The life of the visionary conservationist who created the Appalachian Trail is chronicled in this “first-rate biography of a unique American thinker” (Mark Harvey, Journal of American History).
Born in 1879, Wilderness Society cofounder Benton MacKaye was a pioneer in linking the concepts of preservation and recreation. Spanning three-quarters of a century, his career had a major impact on emerging movements in conservation, environmentalism, and regional planning. MacKaye's seminal ideas on outdoor recreation, wilderness protection, land-use planning, community development, and transportation have inspired generations of activists, professionals, and adventurers seeking to strike a harmonious balance between human need and the natural environment.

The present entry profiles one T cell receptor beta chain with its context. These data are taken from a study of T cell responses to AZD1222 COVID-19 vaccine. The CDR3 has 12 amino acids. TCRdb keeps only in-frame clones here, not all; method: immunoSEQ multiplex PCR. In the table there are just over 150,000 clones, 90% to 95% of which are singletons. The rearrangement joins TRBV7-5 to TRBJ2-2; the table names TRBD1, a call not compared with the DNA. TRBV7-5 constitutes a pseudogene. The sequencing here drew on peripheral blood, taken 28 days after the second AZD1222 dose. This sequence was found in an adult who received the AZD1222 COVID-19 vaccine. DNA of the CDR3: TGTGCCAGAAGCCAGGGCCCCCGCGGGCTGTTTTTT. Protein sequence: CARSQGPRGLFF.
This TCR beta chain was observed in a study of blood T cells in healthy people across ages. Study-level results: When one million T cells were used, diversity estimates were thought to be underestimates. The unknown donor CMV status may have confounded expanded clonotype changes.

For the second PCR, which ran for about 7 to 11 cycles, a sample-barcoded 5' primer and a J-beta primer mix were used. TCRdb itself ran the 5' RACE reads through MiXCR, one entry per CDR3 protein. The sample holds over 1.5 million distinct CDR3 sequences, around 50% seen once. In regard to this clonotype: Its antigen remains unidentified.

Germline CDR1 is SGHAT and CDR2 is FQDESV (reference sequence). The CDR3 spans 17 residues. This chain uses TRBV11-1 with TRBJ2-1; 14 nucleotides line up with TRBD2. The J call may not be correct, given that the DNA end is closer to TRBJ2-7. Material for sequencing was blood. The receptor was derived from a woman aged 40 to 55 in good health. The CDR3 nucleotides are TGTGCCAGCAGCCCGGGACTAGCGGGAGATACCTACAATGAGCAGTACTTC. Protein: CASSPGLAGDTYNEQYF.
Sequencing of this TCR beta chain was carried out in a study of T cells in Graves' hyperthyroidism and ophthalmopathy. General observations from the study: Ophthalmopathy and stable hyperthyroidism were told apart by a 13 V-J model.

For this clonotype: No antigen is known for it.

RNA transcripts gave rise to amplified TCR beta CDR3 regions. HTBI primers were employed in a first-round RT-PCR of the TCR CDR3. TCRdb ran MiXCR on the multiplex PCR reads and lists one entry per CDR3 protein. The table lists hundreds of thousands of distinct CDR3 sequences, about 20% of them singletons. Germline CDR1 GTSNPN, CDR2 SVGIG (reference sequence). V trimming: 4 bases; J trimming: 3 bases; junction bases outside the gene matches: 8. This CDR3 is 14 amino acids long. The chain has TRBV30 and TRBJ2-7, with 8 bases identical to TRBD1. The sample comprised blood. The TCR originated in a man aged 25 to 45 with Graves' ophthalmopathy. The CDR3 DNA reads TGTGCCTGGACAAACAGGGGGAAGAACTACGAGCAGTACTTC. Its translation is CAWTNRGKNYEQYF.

This pathbreaking biography provides the first complete portrait of this significant figure in American environmental, intellectual, and cultural history. Drawing on extensive research, Larry Anderson traces MacKaye's extensive career, examines his many published works, and describes the importance of MacKaye's relationships with such influential figures as Lewis Mumford, Aldo Leopold, and Walter Lippmann.